Registering the new arrivals at last, Fred realized he should be at his post by the front door, greeting people. Glaring briefly at Manny, hoping beyond hope that Manny would get the message and behave, Fred mumbled something towards Frankie to excuse himself and bolted for the front door.
Standing just inside the open door Fred checked his watch, 5 to 8, time for the others to start arriving any minute now. Glancing back to see how Manny was behaving he noted that Frankie and Manny had moved back into the main room, Frankie settling into the sofa like a queen surveying her realm, Manny hovering over her in a rather protective manner, Peggy was back by the refreshment table looking busy and Ralph seemed to be stumbling slowly in that direction, trying to tear his eyes away from Frankie. Fred considered what he might say to draw Manny away, still not convinced that he would behave himself.
"Hi, Fred, uh, I mean hello."
John made his usual mumbled greeting, started a bit when he noticed the unfamiliar face in the room, and made for his usual corner behind the bookcase, before Fred could manage even a simple hello, much less a handshake.
Practically on John's heels the others started arriving, people who had joined in the last few days and had not yet had a chance to meet anyone else. Fred was occupied for a bit there introducing the newcomers to each other and finally managing a moment to call Manny over and ask him to introduce this group to those already inside. Now with a moment to collect his thoughts Fred turned to count heads of those inside and try to determine if he should be expecting anyone else. He was startled by a soft female voice with a slight accent that he could not place speaking practically in his ear.
"Hello, My name is Janice, is this Asylum?"
Fred turned to find himself drowning in the bluest eyes he had ever seen.
"Hello, Janice, welcome to Asylum, we are just about to start a meeting, will you be joining us?"
The young woman smiled radiantly and looked a bit past Fred into the room. A shadow passed over her face, like she had seen something she didn't like but she quickly recovered and turned back to Fred with a warm smile.
"Yes, I would like very much to join you, at least for this evening."
After a last look at the street to see if any other surprises were about to drop in on him, Fred closed the door and showed Janice into the room.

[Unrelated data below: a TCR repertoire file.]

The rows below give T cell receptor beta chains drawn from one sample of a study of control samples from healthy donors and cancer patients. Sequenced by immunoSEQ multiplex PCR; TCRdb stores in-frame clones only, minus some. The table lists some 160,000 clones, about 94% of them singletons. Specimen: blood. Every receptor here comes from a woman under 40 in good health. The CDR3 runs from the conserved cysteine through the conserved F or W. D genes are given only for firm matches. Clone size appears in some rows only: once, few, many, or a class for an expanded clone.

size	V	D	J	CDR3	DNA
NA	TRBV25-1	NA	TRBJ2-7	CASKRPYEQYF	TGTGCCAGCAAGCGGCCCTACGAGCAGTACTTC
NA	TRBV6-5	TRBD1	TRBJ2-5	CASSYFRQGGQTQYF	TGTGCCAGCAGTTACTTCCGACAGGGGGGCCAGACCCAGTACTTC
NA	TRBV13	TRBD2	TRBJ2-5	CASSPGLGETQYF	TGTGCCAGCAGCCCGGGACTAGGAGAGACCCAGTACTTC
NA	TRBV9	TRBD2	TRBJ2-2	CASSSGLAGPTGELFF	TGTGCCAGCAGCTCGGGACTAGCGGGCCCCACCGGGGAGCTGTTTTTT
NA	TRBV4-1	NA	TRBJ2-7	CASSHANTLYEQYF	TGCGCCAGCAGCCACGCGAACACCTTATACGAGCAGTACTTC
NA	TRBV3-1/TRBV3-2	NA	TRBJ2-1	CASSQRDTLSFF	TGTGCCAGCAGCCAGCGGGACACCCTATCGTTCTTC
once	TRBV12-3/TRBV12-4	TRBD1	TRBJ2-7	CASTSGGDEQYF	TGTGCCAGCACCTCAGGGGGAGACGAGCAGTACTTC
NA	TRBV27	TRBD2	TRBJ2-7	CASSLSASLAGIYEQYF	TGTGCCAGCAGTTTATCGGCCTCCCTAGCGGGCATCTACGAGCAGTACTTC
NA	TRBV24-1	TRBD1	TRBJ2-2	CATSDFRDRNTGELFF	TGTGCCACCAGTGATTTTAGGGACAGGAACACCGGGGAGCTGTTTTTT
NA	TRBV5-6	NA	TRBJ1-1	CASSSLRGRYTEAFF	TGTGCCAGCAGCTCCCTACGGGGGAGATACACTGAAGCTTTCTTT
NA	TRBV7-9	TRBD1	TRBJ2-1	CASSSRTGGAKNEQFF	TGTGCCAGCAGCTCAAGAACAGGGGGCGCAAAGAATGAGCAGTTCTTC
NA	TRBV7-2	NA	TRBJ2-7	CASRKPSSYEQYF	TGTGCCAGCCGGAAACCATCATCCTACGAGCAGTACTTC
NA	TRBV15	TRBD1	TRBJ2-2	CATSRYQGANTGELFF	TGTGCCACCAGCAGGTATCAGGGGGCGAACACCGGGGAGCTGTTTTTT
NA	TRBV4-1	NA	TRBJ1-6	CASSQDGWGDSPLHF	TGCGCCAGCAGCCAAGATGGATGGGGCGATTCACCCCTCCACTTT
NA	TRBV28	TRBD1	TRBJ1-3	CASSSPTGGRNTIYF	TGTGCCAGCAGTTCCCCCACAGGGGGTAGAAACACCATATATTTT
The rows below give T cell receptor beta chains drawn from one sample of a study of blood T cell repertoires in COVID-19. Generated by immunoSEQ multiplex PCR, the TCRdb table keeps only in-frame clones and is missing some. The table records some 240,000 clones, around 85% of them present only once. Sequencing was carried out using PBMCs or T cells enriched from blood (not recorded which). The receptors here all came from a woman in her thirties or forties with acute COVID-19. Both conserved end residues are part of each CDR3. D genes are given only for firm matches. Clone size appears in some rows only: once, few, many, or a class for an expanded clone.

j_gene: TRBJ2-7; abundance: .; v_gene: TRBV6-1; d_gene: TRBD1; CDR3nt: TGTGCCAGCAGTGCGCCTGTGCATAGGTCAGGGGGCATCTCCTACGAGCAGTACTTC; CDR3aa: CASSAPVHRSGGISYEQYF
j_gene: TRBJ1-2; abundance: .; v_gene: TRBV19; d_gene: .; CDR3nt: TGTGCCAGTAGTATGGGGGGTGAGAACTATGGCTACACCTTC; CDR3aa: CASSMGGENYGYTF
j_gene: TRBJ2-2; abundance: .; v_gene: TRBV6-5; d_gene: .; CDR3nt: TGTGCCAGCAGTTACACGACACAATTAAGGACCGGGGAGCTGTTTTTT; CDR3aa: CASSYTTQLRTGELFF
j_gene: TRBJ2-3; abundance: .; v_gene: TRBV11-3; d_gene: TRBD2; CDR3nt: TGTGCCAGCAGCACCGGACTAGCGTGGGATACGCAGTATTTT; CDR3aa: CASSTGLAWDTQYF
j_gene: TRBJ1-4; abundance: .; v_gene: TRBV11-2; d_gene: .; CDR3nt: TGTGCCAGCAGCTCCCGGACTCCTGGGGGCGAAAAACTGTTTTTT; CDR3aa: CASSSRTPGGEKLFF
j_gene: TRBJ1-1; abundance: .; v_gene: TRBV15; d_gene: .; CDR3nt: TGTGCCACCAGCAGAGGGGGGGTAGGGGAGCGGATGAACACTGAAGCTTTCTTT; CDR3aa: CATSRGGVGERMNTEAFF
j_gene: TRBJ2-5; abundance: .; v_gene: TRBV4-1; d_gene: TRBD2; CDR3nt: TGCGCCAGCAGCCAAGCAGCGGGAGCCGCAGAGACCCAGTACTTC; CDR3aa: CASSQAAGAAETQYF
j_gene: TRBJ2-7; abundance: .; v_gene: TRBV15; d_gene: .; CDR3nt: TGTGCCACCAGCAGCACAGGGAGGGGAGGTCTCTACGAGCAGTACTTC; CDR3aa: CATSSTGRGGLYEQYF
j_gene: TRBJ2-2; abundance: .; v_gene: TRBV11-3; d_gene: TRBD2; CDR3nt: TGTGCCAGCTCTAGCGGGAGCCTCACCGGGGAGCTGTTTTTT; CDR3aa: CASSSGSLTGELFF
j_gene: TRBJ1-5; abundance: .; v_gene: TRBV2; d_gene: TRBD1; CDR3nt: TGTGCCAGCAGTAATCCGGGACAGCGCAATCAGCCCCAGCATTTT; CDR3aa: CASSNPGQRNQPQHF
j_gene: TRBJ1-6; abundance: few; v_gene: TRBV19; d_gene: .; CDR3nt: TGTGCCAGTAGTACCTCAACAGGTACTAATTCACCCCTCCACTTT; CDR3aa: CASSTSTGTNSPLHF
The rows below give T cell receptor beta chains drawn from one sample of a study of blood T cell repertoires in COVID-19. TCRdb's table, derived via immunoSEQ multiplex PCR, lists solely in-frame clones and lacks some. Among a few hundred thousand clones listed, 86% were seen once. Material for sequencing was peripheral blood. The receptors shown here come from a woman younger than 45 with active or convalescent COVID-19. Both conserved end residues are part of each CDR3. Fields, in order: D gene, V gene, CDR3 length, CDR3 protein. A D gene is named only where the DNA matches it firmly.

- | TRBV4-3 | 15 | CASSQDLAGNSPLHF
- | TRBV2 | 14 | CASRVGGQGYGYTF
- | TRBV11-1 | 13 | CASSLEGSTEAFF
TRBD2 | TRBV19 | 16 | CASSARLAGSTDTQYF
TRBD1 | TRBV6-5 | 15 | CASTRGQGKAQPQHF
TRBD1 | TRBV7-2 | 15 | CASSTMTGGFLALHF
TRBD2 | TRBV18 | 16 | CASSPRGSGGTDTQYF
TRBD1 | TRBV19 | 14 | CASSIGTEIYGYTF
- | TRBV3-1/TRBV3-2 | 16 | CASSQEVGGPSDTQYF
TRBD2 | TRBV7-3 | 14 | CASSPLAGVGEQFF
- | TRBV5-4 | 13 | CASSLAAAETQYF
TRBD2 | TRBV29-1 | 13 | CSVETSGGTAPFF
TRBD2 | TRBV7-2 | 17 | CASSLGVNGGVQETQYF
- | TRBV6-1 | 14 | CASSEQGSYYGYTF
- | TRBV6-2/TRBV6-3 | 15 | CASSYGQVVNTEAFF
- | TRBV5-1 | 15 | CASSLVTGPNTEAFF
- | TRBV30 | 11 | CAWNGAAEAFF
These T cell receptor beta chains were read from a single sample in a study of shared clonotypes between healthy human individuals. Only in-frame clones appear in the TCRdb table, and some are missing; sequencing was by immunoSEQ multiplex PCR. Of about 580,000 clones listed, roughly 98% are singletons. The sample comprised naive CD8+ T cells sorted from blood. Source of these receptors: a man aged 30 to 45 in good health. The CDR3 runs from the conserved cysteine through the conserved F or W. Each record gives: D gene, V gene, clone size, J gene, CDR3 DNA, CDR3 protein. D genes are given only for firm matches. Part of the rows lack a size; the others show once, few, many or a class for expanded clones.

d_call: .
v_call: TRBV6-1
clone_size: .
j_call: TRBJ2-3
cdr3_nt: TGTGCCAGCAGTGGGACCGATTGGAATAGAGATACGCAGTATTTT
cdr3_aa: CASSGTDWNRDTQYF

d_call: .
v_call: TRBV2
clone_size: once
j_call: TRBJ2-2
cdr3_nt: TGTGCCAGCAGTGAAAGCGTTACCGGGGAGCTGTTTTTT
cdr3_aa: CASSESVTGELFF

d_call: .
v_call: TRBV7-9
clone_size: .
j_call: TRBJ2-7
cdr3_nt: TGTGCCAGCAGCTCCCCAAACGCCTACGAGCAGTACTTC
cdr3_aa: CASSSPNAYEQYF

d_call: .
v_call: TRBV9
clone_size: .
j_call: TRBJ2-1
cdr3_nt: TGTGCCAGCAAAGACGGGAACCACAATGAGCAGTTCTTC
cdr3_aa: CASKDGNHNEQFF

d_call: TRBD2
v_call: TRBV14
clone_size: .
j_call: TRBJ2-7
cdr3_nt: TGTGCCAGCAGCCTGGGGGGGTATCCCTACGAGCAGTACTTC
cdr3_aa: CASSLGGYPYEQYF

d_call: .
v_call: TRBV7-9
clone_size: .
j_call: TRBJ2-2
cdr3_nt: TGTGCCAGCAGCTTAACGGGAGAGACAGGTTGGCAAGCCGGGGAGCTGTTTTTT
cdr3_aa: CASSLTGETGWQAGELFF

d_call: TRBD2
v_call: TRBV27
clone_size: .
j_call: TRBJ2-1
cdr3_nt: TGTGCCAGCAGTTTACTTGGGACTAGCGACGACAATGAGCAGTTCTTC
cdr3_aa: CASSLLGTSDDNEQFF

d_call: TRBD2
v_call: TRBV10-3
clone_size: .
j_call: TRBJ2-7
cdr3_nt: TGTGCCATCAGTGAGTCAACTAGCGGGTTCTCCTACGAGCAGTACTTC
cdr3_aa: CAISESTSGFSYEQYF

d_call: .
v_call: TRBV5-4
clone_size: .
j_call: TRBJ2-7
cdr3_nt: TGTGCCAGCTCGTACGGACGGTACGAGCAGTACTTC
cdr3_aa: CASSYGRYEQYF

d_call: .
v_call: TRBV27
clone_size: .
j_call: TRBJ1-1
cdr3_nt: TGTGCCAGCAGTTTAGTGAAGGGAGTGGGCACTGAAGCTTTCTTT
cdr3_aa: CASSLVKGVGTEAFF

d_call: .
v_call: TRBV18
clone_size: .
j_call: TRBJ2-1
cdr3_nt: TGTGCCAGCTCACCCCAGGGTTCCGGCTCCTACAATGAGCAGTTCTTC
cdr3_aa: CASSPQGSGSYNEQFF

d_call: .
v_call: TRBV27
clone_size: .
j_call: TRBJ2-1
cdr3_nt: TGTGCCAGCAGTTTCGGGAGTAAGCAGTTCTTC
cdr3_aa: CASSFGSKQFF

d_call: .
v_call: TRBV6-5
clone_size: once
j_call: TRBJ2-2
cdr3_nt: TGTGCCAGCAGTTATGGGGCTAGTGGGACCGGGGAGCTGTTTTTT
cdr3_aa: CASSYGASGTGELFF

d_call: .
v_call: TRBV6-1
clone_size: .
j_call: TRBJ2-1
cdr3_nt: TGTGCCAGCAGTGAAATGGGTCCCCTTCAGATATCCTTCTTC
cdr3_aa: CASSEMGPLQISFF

"Everybody, this is Janice."
"She is, isn't she."
Fred looked at Frankie a bit puzzled and swallowed an 'huh?'
"Is what?" Asked Manny while fixing the new girl as if he was going to paint her as soon as he got home.
"Janice", Frankie said, matching the frozen gaze of her sometimes best friend and part-time arch nemesis.
"Eh shuddup, at least it's a girl's name." Janice was slightly red on the forehead, which on her very white skin looked actually rather nice.
"Oww aren't you cute, all flushed like that." Frankie really liked the way a crossed Janice looked, and besides, she didn't mind all other people called Frankie that she ever met were male. Poor Janice will have to learn one day that in order to get on somebody's nerves you have to say something they would hate to hear, not something you would hate to hear. But she'll be damned if she will ever share that particular bit of practical wisdom with her.
"Why, thank you, dear. Busy tonight, unfortunately."
Right about now Fred finally managed to find the only screwdriver they had available, and all the various screws scattered on the floor, and painfully fixed his jaw back in place, at least enough to mumble comprehensibly and attempt to put a stop to the developing melee.
"Manny, will you be kind enough to pull in an extra couch for our new guest?" Meeting the popping eyeballs of Manny, he realized the enormity of his request... Jesus what a gaffe, he thought, simultaneous with hearing
"A sofa will do." coming through the smiling rosy lips of what he now subconsciously considered the club's mascot wolverine.
"Do I smell coffee?" An obviously unconcerned Janice wanted to know. She precious knew her ass was not too big, in the appreciation of all those that should have a say, which didn't include scrawny female remakes of some second rate gangster hero or other.
"In the kitchen, through there." John said in a calm, very distinct tone, and he suddenly had all the eyes on him, which oddly he didn't seem to even register, let alone be bothered by.
Both Fred and Manny were eying John, both pondering in disbelief whether it was indeed him that spoke, or if he had a recording hidden somewhere? And what a devious and definitely not to be neglected in the future character he turned out to be. Both were so submerged in contemplation, in fact, that they missed the luscious swaying of a certain form for which a sofa would suffice on its way to the kitchen, not even hearing her say